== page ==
Running head: Business ethics
Published 27 Feb 2017
With the rise and growth of capitalism as a mode of production, and the push for profit maximisation, businesses have surged forward into the corporate world with an aim of minimising expenses ( such as the cost of labour, and the operational costs ), while at the same time, maximising the profit. The above state of affairs has led to the massive cases of exploitation of citizens by the commercial world, leading also to the need to enforce business ethics. In particular, there have been cases of fraud which in turn resulted to massive collapse of renown firms such as Tyco International, Enron, WorldCom, Peregrine Systems and Adelphia. It is this state of affairs that led to the creation of the Sarbanes- Oaxley 2002 Act so as to bring in ameliorations into this tumultuous state of developments geared by human avarice.
However, with the enforcement of the business ethics and the Sarbanes- Oaxley 2002 Act, critics have emerged, citing the side effects of carrying out these stipulations. It is against this backdrop that this research paper has been written, with the principal aim of demonstrating how the pitfalls pointed out by critics can be sealed off, so that the Sarbanes- Oaxley 2002 Act can become more effective.
The Sarbanes- Oaxley 2002 Act which is also known as the Public Accounting, Auditing and Investor Protection Act, the SOX or the Sarbox Acts was enacted in the Federal Law of the United States on 30th July 2002 as a response to the preponderance in the corporate and accounting scandals. Some of the firms that had been affected included Tyco International, Enron, Worldcom, Peregrine Systems and Adelphia. The scandals were so severe in effect, to an extent that billions of dollars of share prices were forfeited, leading to the collapse of these companies and the subsequent dissipation of the national confidence in security markets.
The Act was named after its sponsors, Senator Paul Sarbanes and Representative Oxley G. Michael, after that the Act was approved by a 423- 3 vote in the House and 99- 0 in the Senate. This development was followed by George Bush signing the bill into law, and thereby ratifying the most comprehensive American business reforms ever since the times of president Franklin D. Roosevelt.
The Act operates by establishing new and quasi- public agencies such as the Public Oversight Board for Accounting Companies (PCAOB) which is given the mandate of supervising, inspecting, regulating and disciplining all the accounting firms that assume the role of auditing the records of accounts for all public companies. The Act also bolsters concepts such as the independence of auditors, internal control assessment, corporate governance and at the same time, enhances the concept of financial disclosure to the public.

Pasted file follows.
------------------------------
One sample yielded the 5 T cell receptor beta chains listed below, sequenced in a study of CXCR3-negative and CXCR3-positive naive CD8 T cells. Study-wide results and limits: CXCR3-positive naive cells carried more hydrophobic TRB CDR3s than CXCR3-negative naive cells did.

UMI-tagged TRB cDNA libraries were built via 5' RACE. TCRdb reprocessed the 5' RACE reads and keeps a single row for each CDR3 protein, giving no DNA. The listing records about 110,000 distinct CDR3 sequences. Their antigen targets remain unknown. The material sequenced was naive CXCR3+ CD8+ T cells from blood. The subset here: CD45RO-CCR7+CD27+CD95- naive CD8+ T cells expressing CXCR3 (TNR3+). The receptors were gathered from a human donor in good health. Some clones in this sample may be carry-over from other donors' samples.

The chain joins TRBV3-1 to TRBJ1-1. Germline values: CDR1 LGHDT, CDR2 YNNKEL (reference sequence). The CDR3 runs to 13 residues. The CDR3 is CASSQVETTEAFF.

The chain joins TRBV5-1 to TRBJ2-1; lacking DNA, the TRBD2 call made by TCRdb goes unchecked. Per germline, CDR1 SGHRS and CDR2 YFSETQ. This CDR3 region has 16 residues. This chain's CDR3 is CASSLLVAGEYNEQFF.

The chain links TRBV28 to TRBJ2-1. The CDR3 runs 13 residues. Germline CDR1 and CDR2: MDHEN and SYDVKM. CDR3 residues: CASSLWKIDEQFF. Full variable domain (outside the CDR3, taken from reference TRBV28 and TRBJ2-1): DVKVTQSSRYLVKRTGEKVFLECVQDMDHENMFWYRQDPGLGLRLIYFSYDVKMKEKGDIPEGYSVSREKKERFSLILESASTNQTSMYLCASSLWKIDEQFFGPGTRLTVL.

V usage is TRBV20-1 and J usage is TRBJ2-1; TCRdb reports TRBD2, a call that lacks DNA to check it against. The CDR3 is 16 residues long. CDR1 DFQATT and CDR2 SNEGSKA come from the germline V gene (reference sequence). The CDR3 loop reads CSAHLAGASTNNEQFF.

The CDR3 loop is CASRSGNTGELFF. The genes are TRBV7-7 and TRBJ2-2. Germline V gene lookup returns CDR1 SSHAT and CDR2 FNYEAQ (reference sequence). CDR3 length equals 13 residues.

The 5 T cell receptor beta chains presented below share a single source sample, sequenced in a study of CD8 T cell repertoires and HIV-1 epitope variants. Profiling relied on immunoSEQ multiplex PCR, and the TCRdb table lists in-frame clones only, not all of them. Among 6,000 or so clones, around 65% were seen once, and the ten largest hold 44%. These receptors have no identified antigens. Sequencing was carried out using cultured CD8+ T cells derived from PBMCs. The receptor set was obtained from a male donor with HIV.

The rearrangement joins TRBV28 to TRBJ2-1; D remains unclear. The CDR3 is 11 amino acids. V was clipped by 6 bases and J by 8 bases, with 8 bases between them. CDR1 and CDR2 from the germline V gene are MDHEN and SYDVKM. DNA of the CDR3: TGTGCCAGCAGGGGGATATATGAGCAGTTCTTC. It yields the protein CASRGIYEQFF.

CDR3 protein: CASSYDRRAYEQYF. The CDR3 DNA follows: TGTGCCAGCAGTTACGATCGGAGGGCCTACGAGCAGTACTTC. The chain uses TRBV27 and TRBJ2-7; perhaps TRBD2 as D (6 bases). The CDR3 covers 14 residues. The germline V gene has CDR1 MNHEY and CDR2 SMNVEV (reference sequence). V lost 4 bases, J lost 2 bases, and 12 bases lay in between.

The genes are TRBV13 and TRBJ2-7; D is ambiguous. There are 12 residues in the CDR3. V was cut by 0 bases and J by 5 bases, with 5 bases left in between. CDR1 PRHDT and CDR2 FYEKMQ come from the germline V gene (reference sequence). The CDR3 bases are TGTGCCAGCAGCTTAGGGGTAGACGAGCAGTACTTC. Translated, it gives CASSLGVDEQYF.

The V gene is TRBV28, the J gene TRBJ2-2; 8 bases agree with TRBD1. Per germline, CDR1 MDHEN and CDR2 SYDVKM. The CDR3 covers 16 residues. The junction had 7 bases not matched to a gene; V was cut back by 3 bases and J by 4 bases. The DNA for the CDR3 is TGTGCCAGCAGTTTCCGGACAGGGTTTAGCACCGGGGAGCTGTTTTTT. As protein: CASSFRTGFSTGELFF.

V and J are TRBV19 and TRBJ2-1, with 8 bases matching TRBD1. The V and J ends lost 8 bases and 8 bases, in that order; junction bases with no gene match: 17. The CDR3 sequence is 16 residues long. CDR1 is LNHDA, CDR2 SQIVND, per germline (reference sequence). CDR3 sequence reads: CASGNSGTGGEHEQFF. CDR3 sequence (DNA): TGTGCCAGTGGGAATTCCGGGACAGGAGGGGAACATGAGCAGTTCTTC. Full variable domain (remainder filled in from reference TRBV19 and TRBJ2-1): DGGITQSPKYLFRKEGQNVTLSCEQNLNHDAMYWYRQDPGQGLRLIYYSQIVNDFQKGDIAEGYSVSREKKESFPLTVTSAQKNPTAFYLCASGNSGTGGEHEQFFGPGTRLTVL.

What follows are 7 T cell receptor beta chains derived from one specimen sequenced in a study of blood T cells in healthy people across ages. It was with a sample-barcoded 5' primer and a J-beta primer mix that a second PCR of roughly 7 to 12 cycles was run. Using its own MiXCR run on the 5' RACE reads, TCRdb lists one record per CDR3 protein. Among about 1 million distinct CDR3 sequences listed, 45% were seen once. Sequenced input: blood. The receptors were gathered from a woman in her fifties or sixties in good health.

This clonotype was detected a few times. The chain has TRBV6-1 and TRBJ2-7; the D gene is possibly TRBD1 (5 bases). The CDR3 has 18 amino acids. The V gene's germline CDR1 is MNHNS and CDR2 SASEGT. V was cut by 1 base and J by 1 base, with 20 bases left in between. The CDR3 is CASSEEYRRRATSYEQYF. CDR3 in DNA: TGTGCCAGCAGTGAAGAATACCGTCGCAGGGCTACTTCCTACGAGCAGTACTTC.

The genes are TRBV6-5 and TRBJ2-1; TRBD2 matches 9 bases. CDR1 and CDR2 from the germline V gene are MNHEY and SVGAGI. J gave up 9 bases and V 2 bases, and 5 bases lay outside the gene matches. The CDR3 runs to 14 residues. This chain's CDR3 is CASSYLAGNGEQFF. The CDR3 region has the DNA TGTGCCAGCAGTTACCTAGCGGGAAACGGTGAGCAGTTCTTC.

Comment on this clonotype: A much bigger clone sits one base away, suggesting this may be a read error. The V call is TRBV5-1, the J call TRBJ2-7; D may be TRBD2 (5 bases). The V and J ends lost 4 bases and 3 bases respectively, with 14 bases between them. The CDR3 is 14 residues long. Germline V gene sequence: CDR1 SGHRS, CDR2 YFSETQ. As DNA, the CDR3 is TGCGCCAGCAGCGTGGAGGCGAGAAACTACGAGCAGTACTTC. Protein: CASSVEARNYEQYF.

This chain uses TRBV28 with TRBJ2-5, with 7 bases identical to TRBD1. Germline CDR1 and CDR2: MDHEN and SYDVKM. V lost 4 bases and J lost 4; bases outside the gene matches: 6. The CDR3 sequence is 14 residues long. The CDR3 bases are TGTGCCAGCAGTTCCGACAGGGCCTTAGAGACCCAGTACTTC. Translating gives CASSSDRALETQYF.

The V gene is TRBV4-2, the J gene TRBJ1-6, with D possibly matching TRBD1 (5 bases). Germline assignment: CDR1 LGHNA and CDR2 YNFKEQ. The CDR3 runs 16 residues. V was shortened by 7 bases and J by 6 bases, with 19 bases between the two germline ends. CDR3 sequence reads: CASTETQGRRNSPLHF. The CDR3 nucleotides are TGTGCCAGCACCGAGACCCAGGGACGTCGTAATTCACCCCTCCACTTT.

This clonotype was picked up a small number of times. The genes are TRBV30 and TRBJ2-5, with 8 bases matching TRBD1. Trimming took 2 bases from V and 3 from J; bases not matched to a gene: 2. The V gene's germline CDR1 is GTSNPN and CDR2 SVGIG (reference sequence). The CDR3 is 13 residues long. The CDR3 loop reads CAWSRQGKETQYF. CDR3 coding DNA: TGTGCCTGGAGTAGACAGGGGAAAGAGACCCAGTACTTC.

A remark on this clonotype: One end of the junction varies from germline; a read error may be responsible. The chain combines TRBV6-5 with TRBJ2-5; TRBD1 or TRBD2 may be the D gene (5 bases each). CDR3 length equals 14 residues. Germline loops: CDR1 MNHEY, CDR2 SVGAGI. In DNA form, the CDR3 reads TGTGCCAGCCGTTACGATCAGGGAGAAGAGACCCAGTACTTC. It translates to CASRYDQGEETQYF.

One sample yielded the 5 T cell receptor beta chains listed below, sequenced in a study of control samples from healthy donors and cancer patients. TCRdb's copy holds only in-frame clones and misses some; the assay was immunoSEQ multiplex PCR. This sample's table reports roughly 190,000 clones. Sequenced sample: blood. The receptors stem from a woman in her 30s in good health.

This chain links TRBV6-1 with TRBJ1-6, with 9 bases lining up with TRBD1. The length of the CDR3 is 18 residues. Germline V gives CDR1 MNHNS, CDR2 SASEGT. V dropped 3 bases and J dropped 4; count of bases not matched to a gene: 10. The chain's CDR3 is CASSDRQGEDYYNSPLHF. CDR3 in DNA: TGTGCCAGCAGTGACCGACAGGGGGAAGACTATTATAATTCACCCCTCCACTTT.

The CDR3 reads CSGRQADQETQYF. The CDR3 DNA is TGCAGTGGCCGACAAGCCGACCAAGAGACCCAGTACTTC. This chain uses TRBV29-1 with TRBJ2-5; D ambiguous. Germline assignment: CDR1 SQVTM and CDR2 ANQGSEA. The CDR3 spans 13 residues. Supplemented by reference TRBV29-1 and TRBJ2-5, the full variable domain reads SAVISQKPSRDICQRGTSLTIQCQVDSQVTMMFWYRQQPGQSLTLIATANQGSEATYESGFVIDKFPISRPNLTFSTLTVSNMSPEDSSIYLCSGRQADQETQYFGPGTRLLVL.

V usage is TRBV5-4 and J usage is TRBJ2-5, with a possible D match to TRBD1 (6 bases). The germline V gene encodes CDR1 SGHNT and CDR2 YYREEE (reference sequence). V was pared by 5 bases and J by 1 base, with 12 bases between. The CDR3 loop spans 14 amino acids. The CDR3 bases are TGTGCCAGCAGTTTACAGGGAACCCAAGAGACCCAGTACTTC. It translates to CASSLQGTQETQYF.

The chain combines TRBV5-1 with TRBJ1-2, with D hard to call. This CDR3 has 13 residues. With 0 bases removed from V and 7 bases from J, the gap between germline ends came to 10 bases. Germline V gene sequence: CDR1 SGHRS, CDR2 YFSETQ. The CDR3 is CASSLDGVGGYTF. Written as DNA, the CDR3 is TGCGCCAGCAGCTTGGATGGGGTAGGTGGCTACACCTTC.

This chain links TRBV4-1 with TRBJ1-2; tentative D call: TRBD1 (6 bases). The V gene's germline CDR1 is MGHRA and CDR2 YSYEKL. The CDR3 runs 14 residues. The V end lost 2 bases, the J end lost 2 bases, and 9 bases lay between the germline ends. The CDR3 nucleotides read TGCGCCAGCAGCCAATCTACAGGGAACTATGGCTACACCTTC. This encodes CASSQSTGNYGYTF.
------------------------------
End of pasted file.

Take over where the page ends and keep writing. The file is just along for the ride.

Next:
Research problem statement.
Critics such as Ron Paul (a Congressman), have countered that SOX Law was unnecessary due to the fact that it hands the US firms a disadvantage in competing with foreign firms. The critics maintain that the same state of affairs, brought about by the law has been responsible for the driving away of businesses out of the US. Paul in his April 14th 2004 speech in the US House of Representatives, was citing the report by the Wharton Business
The lucidity of these accusations are bolstered by the fact that research conducted by the Wharton Business School released findings that, ever since the Sarbanes- Oaxley bill was passed into law, American companies have been deregistering from the US Public Stock Exchange. At the same time, it was found that in New York for instance, the New York Stock Exchange had only ten new entrants into the stock market ever since 2004.
This research paper mostly employs the use of academic books that have dealt on the issue of business ethics. At the same time, thoughts that have been borrowed, have been acknowledged so as to both avoid cases of plagiarism (intellectual theft) and uphold the standards of intellectual ethics. All the above measures have been taken to account, in the bid to show clearly the fact that no proper business activities can thrive without the observation of the business ethics.
This research paper seeks mostly to show the need for the observation of business ethics in both the corporate sector and the public sector. This paper does this by analysing the setbacks that bedevil these sectors as a result of not observing business ethics. The research paper does this by analysing the Sarbanes- Oaxley Act under the context of the US. Thoughts on how to seal the loopholes so as to fully realize the benevolence of observing of business ethics are discussed also.